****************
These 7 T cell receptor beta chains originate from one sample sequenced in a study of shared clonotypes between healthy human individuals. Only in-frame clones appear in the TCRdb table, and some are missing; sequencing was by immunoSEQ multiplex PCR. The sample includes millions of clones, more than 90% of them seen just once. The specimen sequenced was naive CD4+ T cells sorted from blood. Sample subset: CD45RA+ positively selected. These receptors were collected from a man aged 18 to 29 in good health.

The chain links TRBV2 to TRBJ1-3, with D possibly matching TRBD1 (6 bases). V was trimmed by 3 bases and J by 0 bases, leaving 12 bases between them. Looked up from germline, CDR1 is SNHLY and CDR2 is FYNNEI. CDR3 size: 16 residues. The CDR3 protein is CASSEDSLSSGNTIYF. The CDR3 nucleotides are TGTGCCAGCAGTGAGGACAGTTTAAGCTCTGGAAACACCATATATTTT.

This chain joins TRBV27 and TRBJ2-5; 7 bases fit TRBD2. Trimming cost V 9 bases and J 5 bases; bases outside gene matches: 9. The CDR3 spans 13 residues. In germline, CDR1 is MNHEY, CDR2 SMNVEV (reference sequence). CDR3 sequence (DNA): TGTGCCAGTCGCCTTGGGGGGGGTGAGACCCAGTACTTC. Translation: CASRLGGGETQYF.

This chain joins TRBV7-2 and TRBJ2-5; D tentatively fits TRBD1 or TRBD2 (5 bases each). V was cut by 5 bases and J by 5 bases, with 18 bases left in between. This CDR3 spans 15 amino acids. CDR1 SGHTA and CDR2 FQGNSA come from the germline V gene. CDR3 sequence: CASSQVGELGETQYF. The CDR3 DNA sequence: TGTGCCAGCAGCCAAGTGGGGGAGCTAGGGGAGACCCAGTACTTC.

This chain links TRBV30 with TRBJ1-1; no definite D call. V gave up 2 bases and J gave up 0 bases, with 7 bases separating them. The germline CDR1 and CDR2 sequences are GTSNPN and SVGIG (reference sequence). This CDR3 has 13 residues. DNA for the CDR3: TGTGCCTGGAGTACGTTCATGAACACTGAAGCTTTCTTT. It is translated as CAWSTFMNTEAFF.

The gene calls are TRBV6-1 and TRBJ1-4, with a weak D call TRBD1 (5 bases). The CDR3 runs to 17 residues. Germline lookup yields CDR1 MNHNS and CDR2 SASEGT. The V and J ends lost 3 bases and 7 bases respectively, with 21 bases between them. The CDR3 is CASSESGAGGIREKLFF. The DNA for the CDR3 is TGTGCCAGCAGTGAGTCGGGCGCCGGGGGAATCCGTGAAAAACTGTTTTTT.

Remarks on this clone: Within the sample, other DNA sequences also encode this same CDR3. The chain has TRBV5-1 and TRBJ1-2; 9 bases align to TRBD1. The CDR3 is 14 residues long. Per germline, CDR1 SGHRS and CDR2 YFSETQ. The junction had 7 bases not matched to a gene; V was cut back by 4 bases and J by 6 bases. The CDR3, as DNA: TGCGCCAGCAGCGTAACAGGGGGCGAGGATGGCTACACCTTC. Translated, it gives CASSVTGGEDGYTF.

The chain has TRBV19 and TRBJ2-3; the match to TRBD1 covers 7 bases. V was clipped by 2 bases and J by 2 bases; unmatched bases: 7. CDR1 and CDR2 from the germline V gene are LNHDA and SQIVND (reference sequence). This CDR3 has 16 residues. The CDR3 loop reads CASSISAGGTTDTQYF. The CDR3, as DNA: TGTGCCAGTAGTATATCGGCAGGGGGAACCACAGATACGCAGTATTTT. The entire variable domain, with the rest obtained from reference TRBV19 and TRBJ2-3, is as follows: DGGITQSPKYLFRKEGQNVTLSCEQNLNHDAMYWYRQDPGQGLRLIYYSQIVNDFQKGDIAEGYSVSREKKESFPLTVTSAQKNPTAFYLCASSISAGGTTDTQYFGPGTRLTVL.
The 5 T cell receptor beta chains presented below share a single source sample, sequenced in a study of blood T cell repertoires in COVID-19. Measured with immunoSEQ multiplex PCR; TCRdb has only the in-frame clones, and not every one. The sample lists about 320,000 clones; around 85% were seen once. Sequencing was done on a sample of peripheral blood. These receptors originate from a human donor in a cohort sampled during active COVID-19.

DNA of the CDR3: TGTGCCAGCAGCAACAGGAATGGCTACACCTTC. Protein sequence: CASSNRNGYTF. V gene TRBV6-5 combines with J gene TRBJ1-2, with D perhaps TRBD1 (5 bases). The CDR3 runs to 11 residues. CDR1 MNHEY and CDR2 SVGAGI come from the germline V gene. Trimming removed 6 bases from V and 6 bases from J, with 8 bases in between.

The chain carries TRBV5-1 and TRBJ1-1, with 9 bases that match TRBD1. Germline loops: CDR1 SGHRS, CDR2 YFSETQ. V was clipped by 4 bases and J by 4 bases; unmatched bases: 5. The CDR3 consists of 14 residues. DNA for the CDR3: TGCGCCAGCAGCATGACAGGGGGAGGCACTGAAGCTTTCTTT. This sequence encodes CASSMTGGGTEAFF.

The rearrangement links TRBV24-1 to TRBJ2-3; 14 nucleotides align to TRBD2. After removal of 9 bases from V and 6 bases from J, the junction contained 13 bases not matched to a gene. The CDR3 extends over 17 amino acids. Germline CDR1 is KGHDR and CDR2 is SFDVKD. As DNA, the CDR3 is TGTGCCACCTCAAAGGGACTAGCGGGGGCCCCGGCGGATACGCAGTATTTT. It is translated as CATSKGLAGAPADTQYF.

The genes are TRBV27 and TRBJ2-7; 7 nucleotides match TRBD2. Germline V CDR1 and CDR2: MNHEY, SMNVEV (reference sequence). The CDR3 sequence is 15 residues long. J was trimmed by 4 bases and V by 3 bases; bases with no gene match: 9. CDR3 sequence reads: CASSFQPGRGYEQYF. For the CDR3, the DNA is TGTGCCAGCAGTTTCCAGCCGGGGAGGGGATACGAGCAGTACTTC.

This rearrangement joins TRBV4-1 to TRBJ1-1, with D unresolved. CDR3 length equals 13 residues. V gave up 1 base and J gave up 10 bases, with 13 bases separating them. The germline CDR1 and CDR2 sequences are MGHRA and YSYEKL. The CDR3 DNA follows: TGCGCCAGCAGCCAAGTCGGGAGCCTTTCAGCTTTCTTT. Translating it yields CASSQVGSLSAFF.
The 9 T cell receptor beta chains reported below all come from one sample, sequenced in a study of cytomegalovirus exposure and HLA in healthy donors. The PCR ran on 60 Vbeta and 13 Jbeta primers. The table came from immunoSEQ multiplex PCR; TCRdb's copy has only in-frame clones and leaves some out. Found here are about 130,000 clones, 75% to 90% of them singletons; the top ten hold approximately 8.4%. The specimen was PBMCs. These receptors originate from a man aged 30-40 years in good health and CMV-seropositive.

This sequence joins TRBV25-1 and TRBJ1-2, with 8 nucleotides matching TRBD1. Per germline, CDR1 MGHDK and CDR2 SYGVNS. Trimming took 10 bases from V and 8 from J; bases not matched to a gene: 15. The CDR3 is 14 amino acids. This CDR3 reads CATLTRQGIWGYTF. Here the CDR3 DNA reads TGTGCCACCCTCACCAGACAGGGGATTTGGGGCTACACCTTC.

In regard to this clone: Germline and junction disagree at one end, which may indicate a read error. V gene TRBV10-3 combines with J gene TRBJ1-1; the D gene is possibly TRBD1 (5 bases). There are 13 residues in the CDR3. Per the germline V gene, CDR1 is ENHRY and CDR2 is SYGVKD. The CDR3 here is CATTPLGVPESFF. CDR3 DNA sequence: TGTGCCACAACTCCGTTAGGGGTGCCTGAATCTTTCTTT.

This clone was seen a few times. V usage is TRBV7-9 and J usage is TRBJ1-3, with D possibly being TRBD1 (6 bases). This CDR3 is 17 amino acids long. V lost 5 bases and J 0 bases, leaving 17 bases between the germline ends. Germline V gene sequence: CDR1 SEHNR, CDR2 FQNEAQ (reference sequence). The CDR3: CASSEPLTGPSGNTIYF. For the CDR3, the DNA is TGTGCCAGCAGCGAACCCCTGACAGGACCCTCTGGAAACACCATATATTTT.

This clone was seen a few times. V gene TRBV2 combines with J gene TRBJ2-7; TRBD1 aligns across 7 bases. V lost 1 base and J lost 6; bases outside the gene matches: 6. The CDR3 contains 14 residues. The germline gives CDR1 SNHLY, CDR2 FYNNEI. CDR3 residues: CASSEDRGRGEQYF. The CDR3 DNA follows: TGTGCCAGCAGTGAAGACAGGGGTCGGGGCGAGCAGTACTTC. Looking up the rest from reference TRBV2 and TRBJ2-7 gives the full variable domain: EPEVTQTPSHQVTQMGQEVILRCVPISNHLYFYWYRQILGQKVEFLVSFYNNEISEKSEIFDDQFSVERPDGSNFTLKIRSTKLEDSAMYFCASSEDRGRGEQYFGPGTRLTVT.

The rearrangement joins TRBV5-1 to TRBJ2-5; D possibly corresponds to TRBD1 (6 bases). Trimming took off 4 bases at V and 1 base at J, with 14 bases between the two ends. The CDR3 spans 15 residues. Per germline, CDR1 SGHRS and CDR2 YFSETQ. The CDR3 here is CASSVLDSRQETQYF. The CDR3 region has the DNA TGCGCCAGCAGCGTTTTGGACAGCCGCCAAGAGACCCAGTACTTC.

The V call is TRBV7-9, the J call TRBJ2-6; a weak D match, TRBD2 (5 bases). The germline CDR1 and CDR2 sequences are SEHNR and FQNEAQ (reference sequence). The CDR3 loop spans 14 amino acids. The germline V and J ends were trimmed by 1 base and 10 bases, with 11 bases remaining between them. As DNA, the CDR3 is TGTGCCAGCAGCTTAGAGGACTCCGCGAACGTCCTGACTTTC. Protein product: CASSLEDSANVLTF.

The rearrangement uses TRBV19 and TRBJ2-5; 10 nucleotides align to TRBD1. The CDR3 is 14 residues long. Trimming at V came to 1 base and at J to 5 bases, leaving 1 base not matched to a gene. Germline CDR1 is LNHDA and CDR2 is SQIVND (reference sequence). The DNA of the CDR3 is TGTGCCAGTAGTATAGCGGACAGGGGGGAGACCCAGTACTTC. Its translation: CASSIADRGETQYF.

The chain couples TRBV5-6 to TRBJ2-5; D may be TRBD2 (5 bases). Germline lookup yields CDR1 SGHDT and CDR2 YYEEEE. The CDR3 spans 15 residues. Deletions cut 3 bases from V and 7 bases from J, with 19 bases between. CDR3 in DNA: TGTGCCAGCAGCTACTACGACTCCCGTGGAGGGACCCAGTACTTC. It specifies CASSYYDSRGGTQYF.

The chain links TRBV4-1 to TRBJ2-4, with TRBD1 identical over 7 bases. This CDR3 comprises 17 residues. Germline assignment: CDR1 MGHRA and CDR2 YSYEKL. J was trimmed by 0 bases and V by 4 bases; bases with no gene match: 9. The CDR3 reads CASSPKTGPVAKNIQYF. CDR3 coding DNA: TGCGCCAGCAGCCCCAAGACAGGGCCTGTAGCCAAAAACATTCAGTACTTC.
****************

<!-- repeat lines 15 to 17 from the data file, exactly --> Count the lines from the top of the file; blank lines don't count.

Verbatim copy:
The 9 T cell receptor beta chains reported below all come from one sample, sequenced in a study of cytomegalovirus exposure and HLA in healthy donors. The PCR ran on 60 Vbeta and 13 Jbeta primers. The table came from immunoSEQ multiplex PCR; TCRdb's copy has only in-frame clones and leaves some out. Found here are about 130,000 clones, 75% to 90% of them singletons; the top ten hold approximately 8.4%. The specimen was PBMCs. These receptors originate from a man aged 30-40 years in good health and CMV-seropositive.

This sequence joins TRBV25-1 and TRBJ1-2, with 8 nucleotides matching TRBD1. Per germline, CDR1 MGHDK and CDR2 SYGVNS. Trimming took 10 bases from V and 8 from J; bases not matched to a gene: 15. The CDR3 is 14 amino acids. This CDR3 reads CATLTRQGIWGYTF. Here the CDR3 DNA reads TGTGCCACCCTCACCAGACAGGGGATTTGGGGCTACACCTTC.

In regard to this clone: Germline and junction disagree at one end, which may indicate a read error. V gene TRBV10-3 combines with J gene TRBJ1-1; the D gene is possibly TRBD1 (5 bases). There are 13 residues in the CDR3. Per the germline V gene, CDR1 is ENHRY and CDR2 is SYGVKD. The CDR3 here is CATTPLGVPESFF. CDR3 DNA sequence: TGTGCCACAACTCCGTTAGGGGTGCCTGAATCTTTCTTT.